KLM's Alor Star - Amsterdam Airmail Route - The Stamps Journal

KLM’s Alor Star – Amsterdam Airmail Route

Alor Star - Amsterdam Airmail
Airmail from Sandakan to UK by Alor Star – Amsterdam route in 1932. Note that the earlier cover usually bear the transit marks in Singapore and Penang. Click here to see the back of the cover

At the beginning of April 1931, the aerodrome at Alor Star (now Alor Setar) was opened to KLM aircraft. North Borneo availed to the Alor Star – Amsterdam airmail service by KLM in 1932.

A few interesting airmail covers appeared in eBay recently. These are airmails carried by the KLM (Koninkijke Luchtvaart Maatschappij or Royal Dutch Airlines) through the Alor Star – Amsterdam route. When mails from North Borneo were accepted for KLM services beginning September 1932, the air mail fee was 50 cents for every half ounce and was additional to the ordinary postage.

Beginning 7th of April 1933, letters for transmission by KLM were reduced to 45 cents per half ounce (additional to ordinary postage).The North Borneo Government were determined that as much mail as possible would travel by the Imperial Airways service, which is probably why the postal fees in Imperial was significantly lower than that of the KLM.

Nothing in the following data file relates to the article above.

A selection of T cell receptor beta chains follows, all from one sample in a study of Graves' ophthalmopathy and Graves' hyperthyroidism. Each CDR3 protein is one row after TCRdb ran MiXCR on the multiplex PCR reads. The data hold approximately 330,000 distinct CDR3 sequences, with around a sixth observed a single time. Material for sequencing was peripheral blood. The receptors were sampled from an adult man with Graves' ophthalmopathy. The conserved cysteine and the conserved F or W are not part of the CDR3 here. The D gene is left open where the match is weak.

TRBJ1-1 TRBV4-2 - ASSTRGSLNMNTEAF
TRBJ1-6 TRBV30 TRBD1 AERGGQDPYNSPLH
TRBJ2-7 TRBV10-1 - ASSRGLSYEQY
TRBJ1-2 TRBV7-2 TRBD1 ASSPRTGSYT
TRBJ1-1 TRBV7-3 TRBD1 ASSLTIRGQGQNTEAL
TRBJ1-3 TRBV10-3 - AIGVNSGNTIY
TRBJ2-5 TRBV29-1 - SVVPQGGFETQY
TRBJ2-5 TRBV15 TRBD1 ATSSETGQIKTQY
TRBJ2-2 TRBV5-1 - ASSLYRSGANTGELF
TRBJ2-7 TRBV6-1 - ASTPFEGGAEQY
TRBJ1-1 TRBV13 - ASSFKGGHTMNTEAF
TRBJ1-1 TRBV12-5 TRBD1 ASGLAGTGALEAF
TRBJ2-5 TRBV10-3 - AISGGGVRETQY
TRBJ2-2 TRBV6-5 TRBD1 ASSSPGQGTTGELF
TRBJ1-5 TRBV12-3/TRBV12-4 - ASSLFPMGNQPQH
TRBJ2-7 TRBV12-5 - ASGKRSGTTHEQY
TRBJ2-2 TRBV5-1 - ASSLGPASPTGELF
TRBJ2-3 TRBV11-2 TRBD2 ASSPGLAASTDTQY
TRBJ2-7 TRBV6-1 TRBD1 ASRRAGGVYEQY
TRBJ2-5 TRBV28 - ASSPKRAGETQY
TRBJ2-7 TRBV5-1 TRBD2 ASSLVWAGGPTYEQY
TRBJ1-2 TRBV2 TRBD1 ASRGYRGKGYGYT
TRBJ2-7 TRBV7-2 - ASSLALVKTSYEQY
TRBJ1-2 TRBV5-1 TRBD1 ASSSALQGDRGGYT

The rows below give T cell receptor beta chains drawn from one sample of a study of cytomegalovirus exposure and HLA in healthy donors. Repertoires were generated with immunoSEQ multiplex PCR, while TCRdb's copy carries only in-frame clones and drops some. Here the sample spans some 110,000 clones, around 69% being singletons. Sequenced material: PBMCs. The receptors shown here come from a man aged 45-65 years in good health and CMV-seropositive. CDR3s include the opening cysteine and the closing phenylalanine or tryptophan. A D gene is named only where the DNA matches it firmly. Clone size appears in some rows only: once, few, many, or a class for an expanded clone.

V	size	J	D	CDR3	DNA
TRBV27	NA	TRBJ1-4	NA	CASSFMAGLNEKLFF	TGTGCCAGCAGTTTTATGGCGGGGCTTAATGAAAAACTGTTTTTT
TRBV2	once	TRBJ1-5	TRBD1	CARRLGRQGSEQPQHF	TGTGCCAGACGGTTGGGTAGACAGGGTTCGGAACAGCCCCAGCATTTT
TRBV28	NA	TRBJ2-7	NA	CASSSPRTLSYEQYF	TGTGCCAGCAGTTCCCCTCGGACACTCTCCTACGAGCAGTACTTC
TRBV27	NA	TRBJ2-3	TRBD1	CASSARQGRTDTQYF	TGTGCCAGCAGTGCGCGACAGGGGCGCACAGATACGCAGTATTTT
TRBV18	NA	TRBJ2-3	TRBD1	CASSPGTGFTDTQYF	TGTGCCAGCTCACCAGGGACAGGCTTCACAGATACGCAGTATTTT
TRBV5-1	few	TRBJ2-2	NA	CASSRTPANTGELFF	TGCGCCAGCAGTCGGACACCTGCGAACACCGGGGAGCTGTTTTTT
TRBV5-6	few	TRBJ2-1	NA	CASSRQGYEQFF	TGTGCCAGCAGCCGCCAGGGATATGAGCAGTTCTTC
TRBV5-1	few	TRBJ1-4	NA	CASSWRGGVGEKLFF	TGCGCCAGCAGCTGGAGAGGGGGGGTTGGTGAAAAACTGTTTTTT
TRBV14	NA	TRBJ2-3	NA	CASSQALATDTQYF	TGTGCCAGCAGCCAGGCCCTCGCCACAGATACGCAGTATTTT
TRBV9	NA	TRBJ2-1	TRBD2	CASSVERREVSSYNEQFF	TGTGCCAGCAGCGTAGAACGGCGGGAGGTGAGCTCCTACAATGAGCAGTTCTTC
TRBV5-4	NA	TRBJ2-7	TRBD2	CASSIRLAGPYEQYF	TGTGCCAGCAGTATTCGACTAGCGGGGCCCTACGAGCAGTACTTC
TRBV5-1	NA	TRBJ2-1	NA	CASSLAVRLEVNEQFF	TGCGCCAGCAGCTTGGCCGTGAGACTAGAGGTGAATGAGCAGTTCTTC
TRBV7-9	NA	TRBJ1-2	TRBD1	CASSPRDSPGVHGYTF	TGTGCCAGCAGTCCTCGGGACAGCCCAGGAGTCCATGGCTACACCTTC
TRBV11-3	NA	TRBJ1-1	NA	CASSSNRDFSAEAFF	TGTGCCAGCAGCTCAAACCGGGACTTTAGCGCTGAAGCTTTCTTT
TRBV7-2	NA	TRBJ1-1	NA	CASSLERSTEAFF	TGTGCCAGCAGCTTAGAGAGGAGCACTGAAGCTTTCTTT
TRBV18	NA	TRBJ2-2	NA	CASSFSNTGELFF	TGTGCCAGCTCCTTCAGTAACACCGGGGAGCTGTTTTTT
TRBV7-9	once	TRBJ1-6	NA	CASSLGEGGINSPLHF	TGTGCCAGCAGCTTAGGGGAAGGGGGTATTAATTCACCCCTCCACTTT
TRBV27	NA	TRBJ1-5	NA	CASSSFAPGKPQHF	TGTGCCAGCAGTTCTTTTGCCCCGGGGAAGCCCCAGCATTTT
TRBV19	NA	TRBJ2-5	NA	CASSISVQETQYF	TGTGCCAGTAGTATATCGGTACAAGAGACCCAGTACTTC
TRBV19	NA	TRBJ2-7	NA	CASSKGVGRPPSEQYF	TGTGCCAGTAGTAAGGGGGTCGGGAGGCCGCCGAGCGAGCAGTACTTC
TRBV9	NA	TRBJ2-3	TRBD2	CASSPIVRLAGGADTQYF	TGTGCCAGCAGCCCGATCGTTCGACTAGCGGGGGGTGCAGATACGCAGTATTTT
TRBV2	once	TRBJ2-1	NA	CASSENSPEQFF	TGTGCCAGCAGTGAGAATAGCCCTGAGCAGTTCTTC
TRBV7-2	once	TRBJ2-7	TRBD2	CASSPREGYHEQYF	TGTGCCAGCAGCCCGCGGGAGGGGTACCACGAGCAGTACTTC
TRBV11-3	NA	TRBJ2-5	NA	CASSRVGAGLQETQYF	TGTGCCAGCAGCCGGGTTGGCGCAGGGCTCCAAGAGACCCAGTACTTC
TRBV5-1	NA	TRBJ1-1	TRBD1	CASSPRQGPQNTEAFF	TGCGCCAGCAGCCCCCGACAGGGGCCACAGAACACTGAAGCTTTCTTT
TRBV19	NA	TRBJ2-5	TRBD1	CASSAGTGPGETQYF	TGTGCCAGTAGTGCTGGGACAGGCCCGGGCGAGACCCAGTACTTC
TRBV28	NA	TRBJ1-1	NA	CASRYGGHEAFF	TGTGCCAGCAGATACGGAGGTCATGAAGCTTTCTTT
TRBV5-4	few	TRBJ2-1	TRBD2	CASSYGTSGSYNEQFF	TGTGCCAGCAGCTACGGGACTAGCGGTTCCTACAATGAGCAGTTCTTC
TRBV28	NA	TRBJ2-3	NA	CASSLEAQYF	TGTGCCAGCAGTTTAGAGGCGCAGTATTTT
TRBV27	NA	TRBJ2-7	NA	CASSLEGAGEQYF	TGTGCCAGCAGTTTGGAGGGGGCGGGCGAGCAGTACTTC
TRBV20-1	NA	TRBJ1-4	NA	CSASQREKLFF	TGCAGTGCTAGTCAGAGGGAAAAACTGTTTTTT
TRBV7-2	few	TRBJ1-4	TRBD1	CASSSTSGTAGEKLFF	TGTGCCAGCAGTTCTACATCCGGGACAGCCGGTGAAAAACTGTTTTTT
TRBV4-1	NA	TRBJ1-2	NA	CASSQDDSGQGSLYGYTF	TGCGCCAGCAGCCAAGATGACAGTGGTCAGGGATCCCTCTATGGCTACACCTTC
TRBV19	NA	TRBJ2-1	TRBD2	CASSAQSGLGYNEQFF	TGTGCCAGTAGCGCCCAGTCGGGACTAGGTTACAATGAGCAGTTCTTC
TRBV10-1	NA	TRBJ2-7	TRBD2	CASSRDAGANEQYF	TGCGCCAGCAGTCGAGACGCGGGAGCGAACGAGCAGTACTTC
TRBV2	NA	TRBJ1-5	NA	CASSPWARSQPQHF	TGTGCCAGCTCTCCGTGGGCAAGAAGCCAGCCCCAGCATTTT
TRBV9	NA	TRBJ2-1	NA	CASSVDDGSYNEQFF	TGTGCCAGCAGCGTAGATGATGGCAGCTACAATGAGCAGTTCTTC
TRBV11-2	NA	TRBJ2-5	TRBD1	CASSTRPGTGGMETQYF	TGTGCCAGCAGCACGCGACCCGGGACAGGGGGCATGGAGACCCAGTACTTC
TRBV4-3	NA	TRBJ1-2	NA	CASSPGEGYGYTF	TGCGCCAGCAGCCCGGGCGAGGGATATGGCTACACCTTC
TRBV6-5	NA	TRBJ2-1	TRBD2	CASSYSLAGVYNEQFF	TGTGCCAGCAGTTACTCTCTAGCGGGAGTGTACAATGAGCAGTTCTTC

Despite higher postal rates, KLM service continued to be used considerably (at least at the earlier stage) because it was much faster. For example, a letter sent to Europe in 1933 takes about 16 days to reach its destination via KLM service but may only arrive a week later with Imperial Airline.

Superscription, hand-stamp and airmail etiquette

Airmail cover from Sandakan to Scotland with the purple handstamp for the Alor Star – Amsterdam route by KLM.

In general, mails intended for KLM conveyance through the Alor Star – Amsterdam route must bear the blue air mail etiquette provided by the Postal Authorities. However, various other air mail etiquettes both adhesive and imprinted on the cover are used for these flights.

All letters must also be superscribed “By Alor Star – Amsterdam Air Mail”. This is done both by handwriting or type-writing.

Mails intended for the service may receive transit markings in Singapore and Penang especially the earlier mails between 1932-1933. Based on existing examples, it seems that the practice of back-stamping the transit marks are largely abandoned from 1934 onwards.

Only letters from Sandakan may be hand-stamped with a special purple mark as shown in the cover above.

More about KLM airmail service here.

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